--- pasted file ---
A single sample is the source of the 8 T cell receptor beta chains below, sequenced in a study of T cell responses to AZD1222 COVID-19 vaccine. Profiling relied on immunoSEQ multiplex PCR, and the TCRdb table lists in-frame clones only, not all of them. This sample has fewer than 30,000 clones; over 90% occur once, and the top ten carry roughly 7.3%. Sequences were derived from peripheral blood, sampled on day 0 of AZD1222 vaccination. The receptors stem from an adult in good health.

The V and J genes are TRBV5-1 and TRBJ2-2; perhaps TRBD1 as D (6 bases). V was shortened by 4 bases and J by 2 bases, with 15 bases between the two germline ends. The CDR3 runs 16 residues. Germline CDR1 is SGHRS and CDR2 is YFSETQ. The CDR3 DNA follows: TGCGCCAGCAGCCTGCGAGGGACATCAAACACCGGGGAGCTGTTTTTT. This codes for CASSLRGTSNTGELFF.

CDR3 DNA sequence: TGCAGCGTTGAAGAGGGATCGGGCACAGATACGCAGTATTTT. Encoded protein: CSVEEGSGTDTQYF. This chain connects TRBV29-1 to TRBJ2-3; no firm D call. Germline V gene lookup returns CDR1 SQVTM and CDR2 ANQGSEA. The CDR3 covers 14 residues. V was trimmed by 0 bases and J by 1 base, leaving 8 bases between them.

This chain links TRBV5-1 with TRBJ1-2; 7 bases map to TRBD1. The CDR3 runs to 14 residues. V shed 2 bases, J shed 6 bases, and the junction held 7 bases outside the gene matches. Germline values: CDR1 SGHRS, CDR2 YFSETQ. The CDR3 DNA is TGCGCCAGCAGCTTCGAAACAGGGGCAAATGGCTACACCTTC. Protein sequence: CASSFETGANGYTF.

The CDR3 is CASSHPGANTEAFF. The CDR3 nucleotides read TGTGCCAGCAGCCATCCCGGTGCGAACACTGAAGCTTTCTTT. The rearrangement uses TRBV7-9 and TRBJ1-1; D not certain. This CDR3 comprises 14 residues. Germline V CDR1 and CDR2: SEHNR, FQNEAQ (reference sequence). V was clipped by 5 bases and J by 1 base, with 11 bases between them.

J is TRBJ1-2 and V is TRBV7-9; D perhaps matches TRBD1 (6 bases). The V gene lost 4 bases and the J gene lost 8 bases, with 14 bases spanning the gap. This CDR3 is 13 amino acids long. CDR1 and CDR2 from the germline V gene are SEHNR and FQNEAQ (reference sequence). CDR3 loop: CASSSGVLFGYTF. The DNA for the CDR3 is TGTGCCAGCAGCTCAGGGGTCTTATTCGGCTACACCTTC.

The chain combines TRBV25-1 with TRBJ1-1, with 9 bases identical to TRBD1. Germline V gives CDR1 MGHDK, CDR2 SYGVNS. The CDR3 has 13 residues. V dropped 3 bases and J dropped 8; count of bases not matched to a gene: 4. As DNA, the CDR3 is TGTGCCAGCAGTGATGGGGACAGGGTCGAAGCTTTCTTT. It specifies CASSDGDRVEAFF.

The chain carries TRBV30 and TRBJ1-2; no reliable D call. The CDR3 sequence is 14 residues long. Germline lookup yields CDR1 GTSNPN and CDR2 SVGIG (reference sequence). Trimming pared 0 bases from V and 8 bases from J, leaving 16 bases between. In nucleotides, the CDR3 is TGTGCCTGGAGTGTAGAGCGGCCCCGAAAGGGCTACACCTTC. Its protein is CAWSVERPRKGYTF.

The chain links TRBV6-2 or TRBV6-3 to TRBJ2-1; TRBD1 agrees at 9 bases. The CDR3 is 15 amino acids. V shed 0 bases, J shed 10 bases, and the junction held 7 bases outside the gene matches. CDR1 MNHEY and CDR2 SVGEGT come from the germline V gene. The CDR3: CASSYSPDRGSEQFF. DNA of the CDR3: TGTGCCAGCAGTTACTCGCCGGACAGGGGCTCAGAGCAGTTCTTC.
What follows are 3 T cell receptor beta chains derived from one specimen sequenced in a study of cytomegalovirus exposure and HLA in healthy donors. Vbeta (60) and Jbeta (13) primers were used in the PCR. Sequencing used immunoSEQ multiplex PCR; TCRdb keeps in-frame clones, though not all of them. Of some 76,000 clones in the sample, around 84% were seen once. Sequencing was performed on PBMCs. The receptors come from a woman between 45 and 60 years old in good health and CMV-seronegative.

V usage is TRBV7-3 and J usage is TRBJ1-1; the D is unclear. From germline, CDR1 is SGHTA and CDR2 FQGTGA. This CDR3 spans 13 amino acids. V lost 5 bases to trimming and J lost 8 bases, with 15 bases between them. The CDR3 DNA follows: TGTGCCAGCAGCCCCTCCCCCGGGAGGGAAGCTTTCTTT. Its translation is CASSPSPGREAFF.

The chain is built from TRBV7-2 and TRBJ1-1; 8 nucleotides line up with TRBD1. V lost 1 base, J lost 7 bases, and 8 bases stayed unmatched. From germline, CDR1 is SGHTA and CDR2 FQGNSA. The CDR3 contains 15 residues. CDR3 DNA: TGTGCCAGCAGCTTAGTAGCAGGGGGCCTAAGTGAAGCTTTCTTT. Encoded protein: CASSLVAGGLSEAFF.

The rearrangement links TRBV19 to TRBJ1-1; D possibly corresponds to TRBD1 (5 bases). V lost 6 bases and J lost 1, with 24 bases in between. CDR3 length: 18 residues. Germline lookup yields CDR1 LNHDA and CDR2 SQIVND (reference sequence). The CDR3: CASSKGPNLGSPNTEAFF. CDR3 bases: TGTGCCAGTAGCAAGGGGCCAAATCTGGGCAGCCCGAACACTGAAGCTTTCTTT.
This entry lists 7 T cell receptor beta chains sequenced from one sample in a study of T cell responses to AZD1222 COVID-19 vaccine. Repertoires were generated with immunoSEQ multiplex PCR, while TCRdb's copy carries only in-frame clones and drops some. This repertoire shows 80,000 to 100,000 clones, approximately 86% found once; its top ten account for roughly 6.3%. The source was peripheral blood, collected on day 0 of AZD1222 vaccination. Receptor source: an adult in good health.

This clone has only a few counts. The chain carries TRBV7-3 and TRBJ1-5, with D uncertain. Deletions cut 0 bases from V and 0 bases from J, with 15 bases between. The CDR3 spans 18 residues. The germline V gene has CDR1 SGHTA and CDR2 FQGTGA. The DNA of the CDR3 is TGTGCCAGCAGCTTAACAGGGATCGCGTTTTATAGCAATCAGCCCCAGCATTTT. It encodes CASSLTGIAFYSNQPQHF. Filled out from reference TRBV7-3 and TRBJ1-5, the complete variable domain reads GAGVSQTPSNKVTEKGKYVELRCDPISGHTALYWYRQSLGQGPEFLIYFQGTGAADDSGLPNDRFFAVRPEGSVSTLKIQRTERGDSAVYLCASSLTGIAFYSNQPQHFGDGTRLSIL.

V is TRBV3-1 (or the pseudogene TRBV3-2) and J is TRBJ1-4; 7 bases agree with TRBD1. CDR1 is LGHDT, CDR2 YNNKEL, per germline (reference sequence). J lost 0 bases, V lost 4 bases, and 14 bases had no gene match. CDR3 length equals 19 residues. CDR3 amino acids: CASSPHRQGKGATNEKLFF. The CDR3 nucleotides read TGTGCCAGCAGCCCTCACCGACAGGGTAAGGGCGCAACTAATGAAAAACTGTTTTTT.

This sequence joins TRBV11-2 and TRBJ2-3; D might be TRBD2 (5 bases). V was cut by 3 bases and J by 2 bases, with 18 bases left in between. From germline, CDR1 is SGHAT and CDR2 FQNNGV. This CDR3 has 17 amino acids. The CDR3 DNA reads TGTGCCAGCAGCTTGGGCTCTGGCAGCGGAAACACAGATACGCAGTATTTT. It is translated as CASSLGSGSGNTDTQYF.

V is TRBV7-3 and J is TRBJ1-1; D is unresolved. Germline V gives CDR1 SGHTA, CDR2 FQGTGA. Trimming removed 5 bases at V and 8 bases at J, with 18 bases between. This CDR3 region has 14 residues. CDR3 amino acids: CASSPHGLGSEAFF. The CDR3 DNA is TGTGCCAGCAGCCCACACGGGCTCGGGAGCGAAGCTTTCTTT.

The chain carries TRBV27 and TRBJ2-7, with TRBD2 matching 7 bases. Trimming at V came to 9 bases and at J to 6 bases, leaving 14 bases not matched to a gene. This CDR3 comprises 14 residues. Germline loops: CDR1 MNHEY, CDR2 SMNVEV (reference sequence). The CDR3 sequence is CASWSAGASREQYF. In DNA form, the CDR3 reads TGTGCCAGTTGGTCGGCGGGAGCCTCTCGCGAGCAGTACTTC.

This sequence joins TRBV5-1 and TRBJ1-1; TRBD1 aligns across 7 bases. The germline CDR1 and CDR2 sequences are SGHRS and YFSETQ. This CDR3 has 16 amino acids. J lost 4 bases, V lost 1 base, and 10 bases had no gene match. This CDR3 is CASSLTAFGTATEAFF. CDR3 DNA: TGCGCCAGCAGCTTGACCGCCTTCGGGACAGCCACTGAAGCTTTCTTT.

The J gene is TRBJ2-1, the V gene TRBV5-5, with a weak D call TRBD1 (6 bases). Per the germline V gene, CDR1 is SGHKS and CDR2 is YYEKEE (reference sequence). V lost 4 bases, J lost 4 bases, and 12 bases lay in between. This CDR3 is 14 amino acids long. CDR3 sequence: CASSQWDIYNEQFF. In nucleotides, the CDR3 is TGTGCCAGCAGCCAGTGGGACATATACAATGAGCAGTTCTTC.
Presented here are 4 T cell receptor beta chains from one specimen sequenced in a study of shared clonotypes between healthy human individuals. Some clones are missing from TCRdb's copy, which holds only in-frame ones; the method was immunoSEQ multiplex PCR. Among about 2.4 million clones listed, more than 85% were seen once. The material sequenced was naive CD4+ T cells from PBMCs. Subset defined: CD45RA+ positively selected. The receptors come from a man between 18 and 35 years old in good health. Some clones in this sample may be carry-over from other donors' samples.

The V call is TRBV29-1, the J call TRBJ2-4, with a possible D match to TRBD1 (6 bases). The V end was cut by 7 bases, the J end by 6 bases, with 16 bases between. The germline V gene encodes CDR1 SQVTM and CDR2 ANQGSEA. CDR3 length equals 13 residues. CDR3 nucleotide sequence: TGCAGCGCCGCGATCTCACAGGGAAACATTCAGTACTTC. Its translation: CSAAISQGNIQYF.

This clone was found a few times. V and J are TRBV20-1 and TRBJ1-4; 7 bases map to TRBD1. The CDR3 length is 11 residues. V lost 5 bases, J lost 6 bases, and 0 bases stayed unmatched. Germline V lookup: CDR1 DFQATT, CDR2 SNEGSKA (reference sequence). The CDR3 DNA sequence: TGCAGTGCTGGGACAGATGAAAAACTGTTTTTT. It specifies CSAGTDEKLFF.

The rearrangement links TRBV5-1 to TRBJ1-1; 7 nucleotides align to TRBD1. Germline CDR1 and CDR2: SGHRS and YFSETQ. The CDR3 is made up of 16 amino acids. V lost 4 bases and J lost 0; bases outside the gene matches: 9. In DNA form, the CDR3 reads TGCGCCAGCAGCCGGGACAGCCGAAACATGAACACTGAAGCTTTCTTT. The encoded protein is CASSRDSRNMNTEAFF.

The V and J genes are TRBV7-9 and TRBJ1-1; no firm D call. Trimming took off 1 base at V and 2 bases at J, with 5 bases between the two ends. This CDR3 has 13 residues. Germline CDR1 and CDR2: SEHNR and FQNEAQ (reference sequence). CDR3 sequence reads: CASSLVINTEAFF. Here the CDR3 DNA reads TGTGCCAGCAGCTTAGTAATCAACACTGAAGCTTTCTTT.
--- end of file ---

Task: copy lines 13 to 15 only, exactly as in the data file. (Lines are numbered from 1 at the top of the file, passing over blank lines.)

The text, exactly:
The rearrangement links TRBV19 to TRBJ1-1; D possibly corresponds to TRBD1 (5 bases). V lost 6 bases and J lost 1, with 24 bases in between. CDR3 length: 18 residues. Germline lookup yields CDR1 LNHDA and CDR2 SQIVND (reference sequence). The CDR3: CASSKGPNLGSPNTEAFF. CDR3 bases: TGTGCCAGTAGCAAGGGGCCAAATCTGGGCAGCCCGAACACTGAAGCTTTCTTT.
This entry lists 7 T cell receptor beta chains sequenced from one sample in a study of T cell responses to AZD1222 COVID-19 vaccine. Repertoires were generated with immunoSEQ multiplex PCR, while TCRdb's copy carries only in-frame clones and drops some. This repertoire shows 80,000 to 100,000 clones, approximately 86% found once; its top ten account for roughly 6.3%. The source was peripheral blood, collected on day 0 of AZD1222 vaccination. Receptor source: an adult in good health.

This clone has only a few counts. The chain carries TRBV7-3 and TRBJ1-5, with D uncertain. Deletions cut 0 bases from V and 0 bases from J, with 15 bases between. The CDR3 spans 18 residues. The germline V gene has CDR1 SGHTA and CDR2 FQGTGA. The DNA of the CDR3 is TGTGCCAGCAGCTTAACAGGGATCGCGTTTTATAGCAATCAGCCCCAGCATTTT. It encodes CASSLTGIAFYSNQPQHF. Filled out from reference TRBV7-3 and TRBJ1-5, the complete variable domain reads GAGVSQTPSNKVTEKGKYVELRCDPISGHTALYWYRQSLGQGPEFLIYFQGTGAADDSGLPNDRFFAVRPEGSVSTLKIQRTERGDSAVYLCASSLTGIAFYSNQPQHFGDGTRLSIL.